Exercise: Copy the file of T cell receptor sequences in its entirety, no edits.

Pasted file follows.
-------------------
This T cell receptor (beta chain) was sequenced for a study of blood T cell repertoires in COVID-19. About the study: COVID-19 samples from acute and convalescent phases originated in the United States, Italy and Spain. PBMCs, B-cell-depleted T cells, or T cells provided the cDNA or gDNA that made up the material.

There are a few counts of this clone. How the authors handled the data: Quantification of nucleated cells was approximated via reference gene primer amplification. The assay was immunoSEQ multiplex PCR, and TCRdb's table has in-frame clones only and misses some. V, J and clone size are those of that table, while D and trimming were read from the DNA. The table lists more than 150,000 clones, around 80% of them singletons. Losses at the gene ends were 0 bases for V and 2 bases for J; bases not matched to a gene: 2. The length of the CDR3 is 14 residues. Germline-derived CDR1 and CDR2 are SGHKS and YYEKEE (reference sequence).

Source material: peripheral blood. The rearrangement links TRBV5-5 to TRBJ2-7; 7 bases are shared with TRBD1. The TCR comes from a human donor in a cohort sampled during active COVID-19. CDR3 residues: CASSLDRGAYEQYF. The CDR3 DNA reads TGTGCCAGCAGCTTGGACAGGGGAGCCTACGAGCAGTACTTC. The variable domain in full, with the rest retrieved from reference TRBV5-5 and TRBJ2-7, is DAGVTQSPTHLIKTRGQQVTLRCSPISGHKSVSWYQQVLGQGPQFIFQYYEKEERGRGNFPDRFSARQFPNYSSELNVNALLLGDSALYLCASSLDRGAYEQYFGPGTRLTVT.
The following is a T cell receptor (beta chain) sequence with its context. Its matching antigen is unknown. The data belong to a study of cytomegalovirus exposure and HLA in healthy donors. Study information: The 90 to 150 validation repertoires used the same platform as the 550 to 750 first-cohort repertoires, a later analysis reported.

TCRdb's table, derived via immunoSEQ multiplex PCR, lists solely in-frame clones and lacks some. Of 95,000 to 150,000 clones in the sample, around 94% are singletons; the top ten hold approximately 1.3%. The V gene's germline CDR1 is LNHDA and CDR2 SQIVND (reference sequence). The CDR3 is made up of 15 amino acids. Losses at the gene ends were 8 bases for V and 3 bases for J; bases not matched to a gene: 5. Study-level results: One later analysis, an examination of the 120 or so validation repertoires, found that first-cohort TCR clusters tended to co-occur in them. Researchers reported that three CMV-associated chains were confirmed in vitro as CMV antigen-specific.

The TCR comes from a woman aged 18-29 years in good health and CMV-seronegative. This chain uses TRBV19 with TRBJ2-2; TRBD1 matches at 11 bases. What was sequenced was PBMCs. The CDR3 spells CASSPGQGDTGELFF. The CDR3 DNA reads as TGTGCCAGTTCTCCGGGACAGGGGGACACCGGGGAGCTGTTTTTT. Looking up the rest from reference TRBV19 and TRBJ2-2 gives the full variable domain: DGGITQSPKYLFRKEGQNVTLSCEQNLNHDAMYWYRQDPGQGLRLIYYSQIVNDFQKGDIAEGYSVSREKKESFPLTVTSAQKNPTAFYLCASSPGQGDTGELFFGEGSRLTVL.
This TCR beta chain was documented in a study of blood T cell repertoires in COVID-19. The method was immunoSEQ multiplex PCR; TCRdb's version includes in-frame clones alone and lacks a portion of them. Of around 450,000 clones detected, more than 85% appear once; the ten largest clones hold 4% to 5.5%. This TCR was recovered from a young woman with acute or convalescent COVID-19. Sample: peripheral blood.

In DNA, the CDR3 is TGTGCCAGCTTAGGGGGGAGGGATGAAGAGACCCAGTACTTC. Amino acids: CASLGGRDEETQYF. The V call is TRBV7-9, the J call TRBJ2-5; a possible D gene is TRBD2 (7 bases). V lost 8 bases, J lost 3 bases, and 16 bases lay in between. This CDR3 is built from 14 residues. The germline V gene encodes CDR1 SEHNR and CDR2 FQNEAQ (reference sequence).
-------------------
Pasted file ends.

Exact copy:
This T cell receptor (beta chain) was sequenced for a study of blood T cell repertoires in COVID-19. About the study: COVID-19 samples from acute and convalescent phases originated in the United States, Italy and Spain. PBMCs, B-cell-depleted T cells, or T cells provided the cDNA or gDNA that made up the material.

There are a few counts of this clone. How the authors handled the data: Quantification of nucleated cells was approximated via reference gene primer amplification. The assay was immunoSEQ multiplex PCR, and TCRdb's table has in-frame clones only and misses some. V, J and clone size are those of that table, while D and trimming were read from the DNA. The table lists more than 150,000 clones, around 80% of them singletons. Losses at the gene ends were 0 bases for V and 2 bases for J; bases not matched to a gene: 2. The length of the CDR3 is 14 residues. Germline-derived CDR1 and CDR2 are SGHKS and YYEKEE (reference sequence).

Source material: peripheral blood. The rearrangement links TRBV5-5 to TRBJ2-7; 7 bases are shared with TRBD1. The TCR comes from a human donor in a cohort sampled during active COVID-19. CDR3 residues: CASSLDRGAYEQYF. The CDR3 DNA reads TGTGCCAGCAGCTTGGACAGGGGAGCCTACGAGCAGTACTTC. The variable domain in full, with the rest retrieved from reference TRBV5-5 and TRBJ2-7, is DAGVTQSPTHLIKTRGQQVTLRCSPISGHKSVSWYQQVLGQGPQFIFQYYEKEERGRGNFPDRFSARQFPNYSSELNVNALLLGDSALYLCASSLDRGAYEQYFGPGTRLTVT.
The following is a T cell receptor (beta chain) sequence with its context. Its matching antigen is unknown. The data belong to a study of cytomegalovirus exposure and HLA in healthy donors. Study information: The 90 to 150 validation repertoires used the same platform as the 550 to 750 first-cohort repertoires, a later analysis reported.

TCRdb's table, derived via immunoSEQ multiplex PCR, lists solely in-frame clones and lacks some. Of 95,000 to 150,000 clones in the sample, around 94% are singletons; the top ten hold approximately 1.3%. The V gene's germline CDR1 is LNHDA and CDR2 SQIVND (reference sequence). The CDR3 is made up of 15 amino acids. Losses at the gene ends were 8 bases for V and 3 bases for J; bases not matched to a gene: 5. Study-level results: One later analysis, an examination of the 120 or so validation repertoires, found that first-cohort TCR clusters tended to co-occur in them. Researchers reported that three CMV-associated chains were confirmed in vitro as CMV antigen-specific.

The TCR comes from a woman aged 18-29 years in good health and CMV-seronegative. This chain uses TRBV19 with TRBJ2-2; TRBD1 matches at 11 bases. What was sequenced was PBMCs. The CDR3 spells CASSPGQGDTGELFF. The CDR3 DNA reads as TGTGCCAGTTCTCCGGGACAGGGGGACACCGGGGAGCTGTTTTTT. Looking up the rest from reference TRBV19 and TRBJ2-2 gives the full variable domain: DGGITQSPKYLFRKEGQNVTLSCEQNLNHDAMYWYRQDPGQGLRLIYYSQIVNDFQKGDIAEGYSVSREKKESFPLTVTSAQKNPTAFYLCASSPGQGDTGELFFGEGSRLTVL.
This TCR beta chain was documented in a study of blood T cell repertoires in COVID-19. The method was immunoSEQ multiplex PCR; TCRdb's version includes in-frame clones alone and lacks a portion of them. Of around 450,000 clones detected, more than 85% appear once; the ten largest clones hold 4% to 5.5%. This TCR was recovered from a young woman with acute or convalescent COVID-19. Sample: peripheral blood.

In DNA, the CDR3 is TGTGCCAGCTTAGGGGGGAGGGATGAAGAGACCCAGTACTTC. Amino acids: CASLGGRDEETQYF. The V call is TRBV7-9, the J call TRBJ2-5; a possible D gene is TRBD2 (7 bases). V lost 8 bases, J lost 3 bases, and 16 bases lay in between. This CDR3 is built from 14 residues. The germline V gene encodes CDR1 SEHNR and CDR2 FQNEAQ (reference sequence).